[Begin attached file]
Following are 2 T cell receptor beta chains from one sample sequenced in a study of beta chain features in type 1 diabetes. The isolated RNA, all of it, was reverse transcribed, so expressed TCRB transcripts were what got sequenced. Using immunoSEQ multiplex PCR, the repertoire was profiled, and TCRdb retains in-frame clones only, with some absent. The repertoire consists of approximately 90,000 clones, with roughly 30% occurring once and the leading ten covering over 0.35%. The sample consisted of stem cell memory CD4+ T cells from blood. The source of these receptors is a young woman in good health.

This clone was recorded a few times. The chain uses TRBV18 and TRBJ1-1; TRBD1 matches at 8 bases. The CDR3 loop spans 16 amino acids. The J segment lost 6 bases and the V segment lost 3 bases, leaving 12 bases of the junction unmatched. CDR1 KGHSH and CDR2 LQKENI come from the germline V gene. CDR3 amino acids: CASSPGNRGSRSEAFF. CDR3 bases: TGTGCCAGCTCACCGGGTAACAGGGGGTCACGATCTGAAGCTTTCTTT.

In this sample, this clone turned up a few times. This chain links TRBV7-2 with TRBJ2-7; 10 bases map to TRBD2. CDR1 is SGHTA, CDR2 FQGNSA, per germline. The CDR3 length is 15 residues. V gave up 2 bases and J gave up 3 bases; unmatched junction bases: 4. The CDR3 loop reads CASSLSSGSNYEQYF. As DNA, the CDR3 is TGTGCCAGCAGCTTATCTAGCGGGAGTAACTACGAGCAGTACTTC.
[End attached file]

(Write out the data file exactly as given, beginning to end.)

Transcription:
Following are 2 T cell receptor beta chains from one sample sequenced in a study of beta chain features in type 1 diabetes. The isolated RNA, all of it, was reverse transcribed, so expressed TCRB transcripts were what got sequenced. Using immunoSEQ multiplex PCR, the repertoire was profiled, and TCRdb retains in-frame clones only, with some absent. The repertoire consists of approximately 90,000 clones, with roughly 30% occurring once and the leading ten covering over 0.35%. The sample consisted of stem cell memory CD4+ T cells from blood. The source of these receptors is a young woman in good health.

This clone was recorded a few times. The chain uses TRBV18 and TRBJ1-1; TRBD1 matches at 8 bases. The CDR3 loop spans 16 amino acids. The J segment lost 6 bases and the V segment lost 3 bases, leaving 12 bases of the junction unmatched. CDR1 KGHSH and CDR2 LQKENI come from the germline V gene. CDR3 amino acids: CASSPGNRGSRSEAFF. CDR3 bases: TGTGCCAGCTCACCGGGTAACAGGGGGTCACGATCTGAAGCTTTCTTT.

In this sample, this clone turned up a few times. This chain links TRBV7-2 with TRBJ2-7; 10 bases map to TRBD2. CDR1 is SGHTA, CDR2 FQGNSA, per germline. The CDR3 length is 15 residues. V gave up 2 bases and J gave up 3 bases; unmatched junction bases: 4. The CDR3 loop reads CASSLSSGSNYEQYF. As DNA, the CDR3 is TGTGCCAGCAGCTTATCTAGCGGGAGTAACTACGAGCAGTACTTC.